Jessica Gonzalez
January 24, 2018 11:11 am
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We see style articles like these all the time — listicles that name-drop the same universally accepted pop culture icons across different eras. Audrey Hepburn and Marilyn Monroe are immortalized via re-grams and magazine articles; Kate Moss is forever the ‘90s standard. And despite more models of color on the scene than ever (at least in terms of media coverage), today’s supermodels (looking at you, Kendall, Bella, Gigi) still tend to fit a certain mold — one that values light skin and Eurocentric features.

While the previously mentioned women have all undoubtedly influenced our culture, it should go without saying that there are just as many women of color who have not garnered nearly as much praise for their enviable style. Due to this lack of representation, it is difficult for those of us of color, especially mixed people of color, to find style icons we can look to for inspiration.

As a part-Filipina, part-Puerto Rican American woman, it took time for me to accept that I couldn’t truly relate to or benefit from media constantly celebrating and promoting stars who looked nothing like me. Sure, growing up in the late ‘90s through the early 2000s, I rationally knew most people couldn’t see themselves in a size two Britney Spears, but at least many could have pulled her off for Halloween. It was tough accepting that most lip glosses looked odd on my yellowish-reddish-brown skin tone (for which I just found a concealer that matches. It’s 2017. I’m now 25. How…?). It was hard feeling like I confused people just by them looking at me, because they had no point of reference, not having known any mixed people previously.

For these reasons, throughout my young adult life, I searched for women of color in the name of fashion, beauty, and lifestyle inspiration. I’d like to share this list with other women and non-binary peers. Representation is important, and seeing ourselves — all of us — in popular media is important. With that said, from both the past and present, here is my roundup of inspirational style icons of color.

Bianca Jagger

Bianca Jagger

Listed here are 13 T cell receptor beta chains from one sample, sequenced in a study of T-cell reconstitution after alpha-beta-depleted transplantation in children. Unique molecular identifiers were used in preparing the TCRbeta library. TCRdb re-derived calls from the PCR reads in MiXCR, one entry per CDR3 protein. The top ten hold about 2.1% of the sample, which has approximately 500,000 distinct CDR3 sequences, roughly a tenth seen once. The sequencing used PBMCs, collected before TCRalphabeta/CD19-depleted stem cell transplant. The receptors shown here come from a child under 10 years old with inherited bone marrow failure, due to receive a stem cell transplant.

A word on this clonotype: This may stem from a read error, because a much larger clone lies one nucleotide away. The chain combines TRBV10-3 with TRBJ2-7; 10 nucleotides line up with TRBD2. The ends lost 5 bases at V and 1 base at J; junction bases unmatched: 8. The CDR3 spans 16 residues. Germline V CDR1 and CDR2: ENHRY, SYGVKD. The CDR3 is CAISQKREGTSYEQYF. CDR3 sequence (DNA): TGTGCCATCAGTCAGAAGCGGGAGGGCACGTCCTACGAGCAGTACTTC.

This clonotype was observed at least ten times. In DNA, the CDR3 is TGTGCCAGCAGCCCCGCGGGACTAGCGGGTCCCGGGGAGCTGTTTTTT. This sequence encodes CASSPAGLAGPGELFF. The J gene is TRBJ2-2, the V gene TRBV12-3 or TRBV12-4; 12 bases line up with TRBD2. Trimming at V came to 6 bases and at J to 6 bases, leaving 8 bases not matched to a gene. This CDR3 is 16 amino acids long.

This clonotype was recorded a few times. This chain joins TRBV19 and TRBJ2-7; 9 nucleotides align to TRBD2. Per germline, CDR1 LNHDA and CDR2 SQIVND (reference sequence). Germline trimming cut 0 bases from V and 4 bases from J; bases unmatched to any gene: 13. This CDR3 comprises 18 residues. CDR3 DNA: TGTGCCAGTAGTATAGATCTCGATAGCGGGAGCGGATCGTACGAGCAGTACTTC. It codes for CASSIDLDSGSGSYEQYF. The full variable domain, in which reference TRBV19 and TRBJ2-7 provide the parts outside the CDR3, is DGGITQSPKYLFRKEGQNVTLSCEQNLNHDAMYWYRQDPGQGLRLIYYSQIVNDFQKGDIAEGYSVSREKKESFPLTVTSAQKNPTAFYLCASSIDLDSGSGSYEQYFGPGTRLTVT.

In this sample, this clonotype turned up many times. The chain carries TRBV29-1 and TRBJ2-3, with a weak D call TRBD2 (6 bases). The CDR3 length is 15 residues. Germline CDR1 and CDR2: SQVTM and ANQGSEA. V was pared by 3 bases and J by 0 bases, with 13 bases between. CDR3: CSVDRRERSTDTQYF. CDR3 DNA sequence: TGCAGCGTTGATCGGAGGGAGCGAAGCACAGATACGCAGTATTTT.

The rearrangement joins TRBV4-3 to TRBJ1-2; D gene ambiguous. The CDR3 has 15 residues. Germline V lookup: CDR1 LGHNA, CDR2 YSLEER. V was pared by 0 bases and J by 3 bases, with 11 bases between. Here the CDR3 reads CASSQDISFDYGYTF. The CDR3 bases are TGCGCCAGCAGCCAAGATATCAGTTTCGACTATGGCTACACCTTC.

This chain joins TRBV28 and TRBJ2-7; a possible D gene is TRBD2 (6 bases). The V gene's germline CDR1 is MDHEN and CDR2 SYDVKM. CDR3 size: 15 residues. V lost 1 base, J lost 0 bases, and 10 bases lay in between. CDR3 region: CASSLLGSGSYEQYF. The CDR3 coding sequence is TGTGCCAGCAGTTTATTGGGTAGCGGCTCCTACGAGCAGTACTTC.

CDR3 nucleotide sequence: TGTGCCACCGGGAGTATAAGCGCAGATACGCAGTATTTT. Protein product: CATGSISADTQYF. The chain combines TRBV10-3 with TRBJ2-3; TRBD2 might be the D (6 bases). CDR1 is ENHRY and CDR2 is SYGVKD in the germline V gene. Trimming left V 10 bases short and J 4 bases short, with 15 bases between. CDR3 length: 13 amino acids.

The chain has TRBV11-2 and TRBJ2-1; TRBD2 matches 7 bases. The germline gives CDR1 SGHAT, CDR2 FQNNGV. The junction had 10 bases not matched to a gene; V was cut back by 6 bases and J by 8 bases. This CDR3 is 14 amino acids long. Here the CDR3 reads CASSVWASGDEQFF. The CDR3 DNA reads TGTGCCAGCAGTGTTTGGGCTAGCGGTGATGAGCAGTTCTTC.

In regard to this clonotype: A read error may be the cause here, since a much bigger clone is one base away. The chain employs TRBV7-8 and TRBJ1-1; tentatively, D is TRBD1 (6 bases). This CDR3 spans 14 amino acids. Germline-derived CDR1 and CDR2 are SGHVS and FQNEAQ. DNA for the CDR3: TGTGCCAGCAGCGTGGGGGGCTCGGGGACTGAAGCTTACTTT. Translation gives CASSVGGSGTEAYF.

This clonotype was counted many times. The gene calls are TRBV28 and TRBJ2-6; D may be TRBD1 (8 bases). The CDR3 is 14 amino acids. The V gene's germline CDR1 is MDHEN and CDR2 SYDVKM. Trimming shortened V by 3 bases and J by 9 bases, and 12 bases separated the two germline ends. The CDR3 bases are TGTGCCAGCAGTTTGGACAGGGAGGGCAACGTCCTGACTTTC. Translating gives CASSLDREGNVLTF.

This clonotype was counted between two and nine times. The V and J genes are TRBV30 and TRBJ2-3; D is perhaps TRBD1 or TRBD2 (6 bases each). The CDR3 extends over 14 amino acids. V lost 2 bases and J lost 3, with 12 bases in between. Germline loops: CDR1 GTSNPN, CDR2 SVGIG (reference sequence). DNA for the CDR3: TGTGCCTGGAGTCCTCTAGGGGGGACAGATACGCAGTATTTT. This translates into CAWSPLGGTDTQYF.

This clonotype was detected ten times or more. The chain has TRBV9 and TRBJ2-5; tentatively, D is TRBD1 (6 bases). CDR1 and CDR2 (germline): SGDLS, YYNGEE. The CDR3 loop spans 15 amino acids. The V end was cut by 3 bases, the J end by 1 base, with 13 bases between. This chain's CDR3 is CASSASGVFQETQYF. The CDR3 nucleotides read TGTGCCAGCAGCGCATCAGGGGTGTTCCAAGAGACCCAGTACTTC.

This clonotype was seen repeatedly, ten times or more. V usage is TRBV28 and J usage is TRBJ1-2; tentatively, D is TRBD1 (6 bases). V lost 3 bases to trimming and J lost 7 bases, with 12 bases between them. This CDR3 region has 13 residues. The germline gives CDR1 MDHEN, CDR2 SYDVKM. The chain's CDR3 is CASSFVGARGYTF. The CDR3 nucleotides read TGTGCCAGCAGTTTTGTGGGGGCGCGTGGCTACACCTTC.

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Behind every rockstar is an iconic woman. Bianca Jagger epitomized fearless, enchanting Studio 54 style in the ‘70s — whether arm-in-arm with Mick or on her own. She often wore jewel tones, complex reds, and canary yellows, which taught me to embrace my own skin tone and try out different shades (and even patterns). Most importantly, Bianca showed me that classic glamour extends past uniform Old Hollywood icons to something that is also imaginable for women of color.

While Ms. Jagger is, as of late, most often reduced to a nostalgic version of her ‘70s self, she continues to slay in chic, monochromatic suits and bold lipstick, and she works as a social justice advocate with the Bianca Jagger Human Rights Foundation.

Peggy Oki

Peggy Oki

An Asian American skateboard and surf legend, Peggy Oki embodies OG California style. Peggy is famously known for skating with the Z-Boys as its only female member in the 1970s. Whether through her vintage skater flair (think Vans, beachy hair, and ‘70s ringer tees) or her present-day style (she continues to surf and work as an environmental activist — flawless, beachy tresses still in tact), Peggy is a go-to style icon I keep in my arsenal for reference on days when I need extra inspiration and motivation to be great.

Tia Carrere

Tia Carrere

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Tia Carrere is an actress and model who has helped me embrace my own Polynesian features. While many look to Cher from Clueless for nostalgic ’90s inspo, I have Cassandra Wong from Wayne’s World in mind. Her frontwoman outfit might just be my Halloween costume next year. Tia as Cassandra has always proven to me that Asian girls can rock, too, and I try to channel her spirit whenever possible. Off the silver screen, Tia’s off-duty ’90s style was just as potent. She often accessorized the quintessential slip dress with punched-up accessories (think studded bracelets and clutch) and paired skirt suits with chic, structured handbags. Both styles look just as at home now as they did then.

Hope Sandoval

Hope Sandoval